The World Wide Web has become a fundamental tool in our daily lives. It has become the main medium for real-time communication over long distances through e-mail, discussion boards, blogs and social networking sites. The last decade has seen a meteoric rise in the standards that defined the way web content was delivered, and easily available broadband access meant the consumers were going online more frequently to interact. As such, there was a need to design websites that were not only functional, but also artistic. This is the onus behind the evolution of Web 2.0

In the UK, Web Design Leicester is a design studio that offers services that includes website creation and maintenance, hosting services and administration services that ensure end-to-end management of websites. Many such design houses all over the world are focusing on creating websites that are beautiful to behold. In the last decade, the W3C launched an initiative to launch a new iteration of the World Wide Web, called Web 2.0. This was a set of standards that defined that websites that were being created needed to not only be functional, but also have an aesthetic value. Gone were the days of full-text websites with no design elements or text buttons.

This change was brought on and facilitated by the introduction of new design languages like Cascading Style Sheets. CSS enabled creation of highly customisable elements within a website. Instead of a static web form where all the elements were hard-coded in, CSS allowed web designers more freedom in terms of site design, and offered a lot of functionality when it came to user interactions. For instance, web designers could now make sure that when a user does a mouse over to a text button, the colour of that button is changed.

For CSS to have a uniform effect, the W3C mandated that all user browsers be fully conformed to the latest CSS standards. This meant that across all browsers, content was being shown in exactly the same way, without any need for redundant code. CSS was just the start of design languages. Now there are many tools, languages and utilities that extend the functionality of a website and ensure a higher user interaction, thus creating a higher traffic. Languages like Ruby enabled designers to create rich interfaces that could be rendered directly within the browser.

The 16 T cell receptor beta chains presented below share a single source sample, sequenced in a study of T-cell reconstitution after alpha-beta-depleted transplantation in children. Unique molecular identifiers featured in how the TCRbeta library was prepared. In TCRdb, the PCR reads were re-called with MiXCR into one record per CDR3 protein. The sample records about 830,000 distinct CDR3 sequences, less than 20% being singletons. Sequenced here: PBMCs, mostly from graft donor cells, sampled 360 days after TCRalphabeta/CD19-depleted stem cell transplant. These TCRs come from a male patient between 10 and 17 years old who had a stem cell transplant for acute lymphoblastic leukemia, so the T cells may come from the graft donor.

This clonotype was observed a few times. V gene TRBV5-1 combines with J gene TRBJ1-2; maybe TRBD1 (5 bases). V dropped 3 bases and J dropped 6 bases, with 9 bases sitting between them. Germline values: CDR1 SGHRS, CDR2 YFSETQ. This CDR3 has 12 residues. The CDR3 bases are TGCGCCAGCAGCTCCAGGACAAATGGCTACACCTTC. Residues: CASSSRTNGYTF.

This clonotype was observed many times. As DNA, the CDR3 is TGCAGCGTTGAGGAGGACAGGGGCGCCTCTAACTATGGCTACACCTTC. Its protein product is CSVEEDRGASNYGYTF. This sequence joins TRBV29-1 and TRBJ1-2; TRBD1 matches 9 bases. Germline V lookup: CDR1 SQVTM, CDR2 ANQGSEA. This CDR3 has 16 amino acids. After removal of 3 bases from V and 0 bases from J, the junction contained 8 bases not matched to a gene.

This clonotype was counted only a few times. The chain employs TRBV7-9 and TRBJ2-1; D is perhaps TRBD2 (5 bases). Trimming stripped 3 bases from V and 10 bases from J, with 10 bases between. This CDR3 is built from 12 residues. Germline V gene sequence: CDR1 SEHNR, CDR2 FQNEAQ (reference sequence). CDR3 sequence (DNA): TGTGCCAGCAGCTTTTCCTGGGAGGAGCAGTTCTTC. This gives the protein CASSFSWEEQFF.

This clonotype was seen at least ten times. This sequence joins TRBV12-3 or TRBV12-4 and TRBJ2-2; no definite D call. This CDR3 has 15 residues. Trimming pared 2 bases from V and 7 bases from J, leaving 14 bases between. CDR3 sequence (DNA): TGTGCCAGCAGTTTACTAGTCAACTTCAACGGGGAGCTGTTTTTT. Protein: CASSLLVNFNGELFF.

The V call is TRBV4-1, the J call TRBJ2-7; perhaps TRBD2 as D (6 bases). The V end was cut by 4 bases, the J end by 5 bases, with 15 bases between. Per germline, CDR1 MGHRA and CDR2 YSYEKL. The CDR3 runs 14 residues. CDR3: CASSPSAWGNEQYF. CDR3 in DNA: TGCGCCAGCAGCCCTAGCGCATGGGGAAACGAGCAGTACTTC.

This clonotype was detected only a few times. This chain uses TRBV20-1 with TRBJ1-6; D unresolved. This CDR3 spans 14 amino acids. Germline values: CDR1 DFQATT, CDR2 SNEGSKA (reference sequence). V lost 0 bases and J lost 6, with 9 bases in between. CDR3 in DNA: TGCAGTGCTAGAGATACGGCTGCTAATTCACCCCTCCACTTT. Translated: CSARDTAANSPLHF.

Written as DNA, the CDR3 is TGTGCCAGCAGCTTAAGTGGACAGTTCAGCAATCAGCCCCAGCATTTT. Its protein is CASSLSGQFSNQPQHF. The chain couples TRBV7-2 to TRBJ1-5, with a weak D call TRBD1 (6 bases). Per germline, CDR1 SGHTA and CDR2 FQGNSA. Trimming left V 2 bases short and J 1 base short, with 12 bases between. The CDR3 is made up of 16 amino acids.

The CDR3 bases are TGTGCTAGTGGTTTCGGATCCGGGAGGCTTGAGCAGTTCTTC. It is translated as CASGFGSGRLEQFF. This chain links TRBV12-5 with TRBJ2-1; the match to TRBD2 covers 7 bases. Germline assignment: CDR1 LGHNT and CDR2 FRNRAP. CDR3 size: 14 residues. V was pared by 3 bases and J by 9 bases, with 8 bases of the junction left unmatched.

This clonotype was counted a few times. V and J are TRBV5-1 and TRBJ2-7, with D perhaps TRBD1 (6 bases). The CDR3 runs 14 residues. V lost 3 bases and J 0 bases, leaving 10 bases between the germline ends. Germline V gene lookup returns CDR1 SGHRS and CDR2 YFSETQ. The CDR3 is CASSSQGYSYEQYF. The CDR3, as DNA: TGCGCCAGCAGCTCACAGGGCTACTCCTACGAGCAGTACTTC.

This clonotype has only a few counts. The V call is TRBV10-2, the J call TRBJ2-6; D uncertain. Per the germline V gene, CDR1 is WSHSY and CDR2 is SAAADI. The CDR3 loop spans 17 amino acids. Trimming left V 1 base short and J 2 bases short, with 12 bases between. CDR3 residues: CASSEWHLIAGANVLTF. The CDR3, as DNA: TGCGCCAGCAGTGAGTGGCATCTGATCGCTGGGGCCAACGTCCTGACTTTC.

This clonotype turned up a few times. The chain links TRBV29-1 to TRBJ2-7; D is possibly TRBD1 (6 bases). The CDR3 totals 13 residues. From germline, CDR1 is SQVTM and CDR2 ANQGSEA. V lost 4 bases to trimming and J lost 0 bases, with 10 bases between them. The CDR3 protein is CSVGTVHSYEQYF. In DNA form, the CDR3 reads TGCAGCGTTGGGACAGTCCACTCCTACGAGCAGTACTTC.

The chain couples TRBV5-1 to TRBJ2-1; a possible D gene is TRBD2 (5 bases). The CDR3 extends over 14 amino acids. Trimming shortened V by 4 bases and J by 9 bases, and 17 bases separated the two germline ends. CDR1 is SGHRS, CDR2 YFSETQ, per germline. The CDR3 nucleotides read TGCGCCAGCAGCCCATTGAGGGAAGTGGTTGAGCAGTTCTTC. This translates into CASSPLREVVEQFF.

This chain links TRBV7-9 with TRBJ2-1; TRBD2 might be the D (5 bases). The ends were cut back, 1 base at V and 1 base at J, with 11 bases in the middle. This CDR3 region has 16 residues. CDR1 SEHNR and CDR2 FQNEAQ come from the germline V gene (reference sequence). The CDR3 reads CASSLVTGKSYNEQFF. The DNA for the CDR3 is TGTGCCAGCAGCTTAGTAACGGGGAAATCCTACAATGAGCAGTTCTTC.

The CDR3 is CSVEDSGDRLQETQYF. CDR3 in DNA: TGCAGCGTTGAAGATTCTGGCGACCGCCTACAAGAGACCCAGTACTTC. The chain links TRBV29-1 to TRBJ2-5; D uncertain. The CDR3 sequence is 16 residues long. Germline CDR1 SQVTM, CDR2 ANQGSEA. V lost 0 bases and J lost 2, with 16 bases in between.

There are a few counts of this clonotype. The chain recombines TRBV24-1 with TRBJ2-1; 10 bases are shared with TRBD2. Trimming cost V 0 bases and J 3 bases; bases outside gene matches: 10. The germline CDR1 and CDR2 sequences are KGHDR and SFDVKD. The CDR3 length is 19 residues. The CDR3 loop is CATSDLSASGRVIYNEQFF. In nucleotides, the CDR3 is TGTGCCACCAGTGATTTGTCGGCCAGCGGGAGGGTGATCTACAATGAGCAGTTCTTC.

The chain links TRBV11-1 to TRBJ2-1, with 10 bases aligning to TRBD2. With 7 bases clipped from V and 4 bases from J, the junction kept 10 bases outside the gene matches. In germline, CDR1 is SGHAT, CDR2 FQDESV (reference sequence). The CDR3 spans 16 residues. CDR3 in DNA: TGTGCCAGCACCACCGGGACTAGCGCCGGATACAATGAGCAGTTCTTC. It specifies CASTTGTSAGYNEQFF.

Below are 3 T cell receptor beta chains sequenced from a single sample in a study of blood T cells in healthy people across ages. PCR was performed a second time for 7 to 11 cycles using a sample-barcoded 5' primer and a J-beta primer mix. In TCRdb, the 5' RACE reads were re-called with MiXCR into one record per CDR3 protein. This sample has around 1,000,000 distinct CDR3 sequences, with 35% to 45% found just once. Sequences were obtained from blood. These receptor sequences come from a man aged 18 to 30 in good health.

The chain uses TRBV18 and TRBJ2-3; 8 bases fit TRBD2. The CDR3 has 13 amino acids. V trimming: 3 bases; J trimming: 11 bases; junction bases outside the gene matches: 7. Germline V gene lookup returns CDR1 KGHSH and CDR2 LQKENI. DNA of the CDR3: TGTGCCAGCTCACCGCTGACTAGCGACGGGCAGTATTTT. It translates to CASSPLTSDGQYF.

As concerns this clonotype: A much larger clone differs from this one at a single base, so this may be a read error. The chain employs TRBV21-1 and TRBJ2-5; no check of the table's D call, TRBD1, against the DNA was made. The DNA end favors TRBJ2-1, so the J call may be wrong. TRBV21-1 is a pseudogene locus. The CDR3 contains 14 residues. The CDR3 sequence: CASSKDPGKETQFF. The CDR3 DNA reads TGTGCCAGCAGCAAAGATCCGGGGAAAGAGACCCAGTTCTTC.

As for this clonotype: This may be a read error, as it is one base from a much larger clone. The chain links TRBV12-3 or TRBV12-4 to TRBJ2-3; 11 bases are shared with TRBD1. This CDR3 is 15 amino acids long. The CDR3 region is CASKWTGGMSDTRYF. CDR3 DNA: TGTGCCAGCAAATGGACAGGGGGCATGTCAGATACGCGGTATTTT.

Another addition the Web 2.0 brought to the Internet was blogs, discussion boards and social networking sites. Although social networking existed in one form or another from the days of Yahoo Geocities, the effect it would have on the world was not truly realised until Facebook was launched. In less than 10 years, Facebook has amassed a billion users and sees more content shared on a daily basis than what was being shared across the entire World Wide Web just 10 years ago. It is this extraordinary statistic that elucidates just how fast the ecosystem is moving forward. Professionals like Web Design Leicester are often needed to help keep up with the times.

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Harry Smith is a freelance writer, and has written many articles on Information Technology. He is also a web designer, and his articles usually feature work that is being done at various design studios, like Web Design Leicester, which is the Leicester division of the famed web design studio.